These audits consist of facility inspection, documentary due diligence (management systems, payrolls, work hour ledgers, production records, employee documentation, permits, etc.), verification of waste management, emissions and water and energy usage, and interviews with factory managers, employees, union representatives and health and safety staff, among things.
For the duration of its business relationship with Inditex, the suppliers and their associated facilities undergo periodic audits.
I know audits can’t guarantee that the workers’ social and labour rights are respected in these subcontracted factories, given that it’s really difficult to gauge the actual reality of a company from one of these inspections (all of us have experienced one of these audits at work and surely no one – at least I haven’t ever – has actually been privately questioned by the auditor to find out exactly how the company treats them. And if it does happen, that that brave person has been able to criticise their bosses without fearing reprisal…). Still, this is the system that exists and we have to trust it. Here you can see the conditions that Inditex requires from their providers.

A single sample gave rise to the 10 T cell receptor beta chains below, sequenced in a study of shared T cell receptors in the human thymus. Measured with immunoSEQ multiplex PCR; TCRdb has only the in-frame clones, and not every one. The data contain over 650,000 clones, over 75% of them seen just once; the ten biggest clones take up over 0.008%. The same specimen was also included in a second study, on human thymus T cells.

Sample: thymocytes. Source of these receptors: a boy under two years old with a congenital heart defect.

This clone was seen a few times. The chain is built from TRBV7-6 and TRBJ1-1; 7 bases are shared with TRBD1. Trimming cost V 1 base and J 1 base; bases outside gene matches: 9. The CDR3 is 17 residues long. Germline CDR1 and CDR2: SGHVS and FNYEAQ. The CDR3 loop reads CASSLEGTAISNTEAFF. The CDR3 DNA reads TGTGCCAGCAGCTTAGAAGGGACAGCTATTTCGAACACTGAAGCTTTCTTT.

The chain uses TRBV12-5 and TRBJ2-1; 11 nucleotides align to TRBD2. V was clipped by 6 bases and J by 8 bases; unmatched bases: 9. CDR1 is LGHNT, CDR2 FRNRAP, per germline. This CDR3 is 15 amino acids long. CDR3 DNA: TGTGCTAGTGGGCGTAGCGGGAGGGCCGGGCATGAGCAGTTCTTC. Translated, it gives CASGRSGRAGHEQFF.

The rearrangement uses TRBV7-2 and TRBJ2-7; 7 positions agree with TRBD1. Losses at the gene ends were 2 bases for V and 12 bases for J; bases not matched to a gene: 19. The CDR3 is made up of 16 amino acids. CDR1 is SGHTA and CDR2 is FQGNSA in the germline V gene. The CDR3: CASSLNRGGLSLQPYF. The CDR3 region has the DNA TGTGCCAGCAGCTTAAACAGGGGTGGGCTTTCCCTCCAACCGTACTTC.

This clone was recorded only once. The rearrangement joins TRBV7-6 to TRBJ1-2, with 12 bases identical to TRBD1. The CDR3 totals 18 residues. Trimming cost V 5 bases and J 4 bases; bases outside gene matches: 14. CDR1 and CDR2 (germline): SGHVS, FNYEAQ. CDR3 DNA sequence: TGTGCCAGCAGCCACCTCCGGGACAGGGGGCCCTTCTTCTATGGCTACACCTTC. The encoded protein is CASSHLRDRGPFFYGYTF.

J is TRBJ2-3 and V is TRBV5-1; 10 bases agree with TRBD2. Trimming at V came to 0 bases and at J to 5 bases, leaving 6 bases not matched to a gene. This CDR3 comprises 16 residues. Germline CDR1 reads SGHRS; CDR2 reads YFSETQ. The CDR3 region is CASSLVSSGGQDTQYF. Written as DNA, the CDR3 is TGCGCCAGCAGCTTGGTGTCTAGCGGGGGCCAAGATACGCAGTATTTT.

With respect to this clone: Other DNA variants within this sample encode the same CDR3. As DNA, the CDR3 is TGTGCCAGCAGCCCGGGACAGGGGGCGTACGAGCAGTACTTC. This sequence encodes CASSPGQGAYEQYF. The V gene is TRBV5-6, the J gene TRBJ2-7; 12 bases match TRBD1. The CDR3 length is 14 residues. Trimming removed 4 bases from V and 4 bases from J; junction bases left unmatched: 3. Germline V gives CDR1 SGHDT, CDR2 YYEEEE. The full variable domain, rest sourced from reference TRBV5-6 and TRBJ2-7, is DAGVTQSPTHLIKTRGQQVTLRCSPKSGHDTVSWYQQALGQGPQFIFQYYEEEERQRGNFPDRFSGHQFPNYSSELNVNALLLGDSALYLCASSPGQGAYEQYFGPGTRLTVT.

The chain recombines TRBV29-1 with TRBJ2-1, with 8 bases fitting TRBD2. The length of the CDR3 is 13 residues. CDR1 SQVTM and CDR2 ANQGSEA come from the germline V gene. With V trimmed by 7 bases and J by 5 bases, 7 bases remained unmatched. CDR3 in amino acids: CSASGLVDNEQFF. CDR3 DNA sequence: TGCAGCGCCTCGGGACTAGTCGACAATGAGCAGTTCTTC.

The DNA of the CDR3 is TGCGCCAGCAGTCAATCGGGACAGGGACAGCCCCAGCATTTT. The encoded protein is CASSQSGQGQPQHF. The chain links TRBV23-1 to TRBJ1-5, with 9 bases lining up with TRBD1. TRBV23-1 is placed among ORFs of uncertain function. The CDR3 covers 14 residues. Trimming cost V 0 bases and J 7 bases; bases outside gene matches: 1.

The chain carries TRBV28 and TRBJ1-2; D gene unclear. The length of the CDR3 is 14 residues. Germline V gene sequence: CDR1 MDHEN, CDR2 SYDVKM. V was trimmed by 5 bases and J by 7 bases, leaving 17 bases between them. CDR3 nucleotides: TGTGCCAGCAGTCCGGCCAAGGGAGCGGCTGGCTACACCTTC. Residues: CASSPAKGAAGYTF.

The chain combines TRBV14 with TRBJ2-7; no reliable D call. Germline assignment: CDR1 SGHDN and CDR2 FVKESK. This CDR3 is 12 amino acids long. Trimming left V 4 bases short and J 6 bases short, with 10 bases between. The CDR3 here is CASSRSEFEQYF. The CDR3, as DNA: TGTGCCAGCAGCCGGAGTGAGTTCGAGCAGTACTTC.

Not just settling for Zara’s reply, I took the opportunity to find out some more information about the businesses mentioned on the Clean Clothes Campaign (international campaign which focuses on the working conditions of garment workers), but I haven’t been able to find any reference to these three Turkish companies. If anyone from the CCC reads this and has any more info, please get in touch! I did, however, find the analysis of Zara that ‘Ropa Limpia’ (Clean Clothes in Spain) did in 2010.
Whatever the case may be, I hope that after reading my post you understand this ‘Thanks Zara’ in the title. And, as far as I know, of all the videos from the #retomodasostenible that have been recorded for Fashion Revolution Day in Spain, only this one and María Pérez-Hickman’s, who asked Esesoese, have received a response. Have a look at #retomodasostenible on facebook y #retomodasostenible on Twitter. Check #whomademyclothes to see global questions and responses.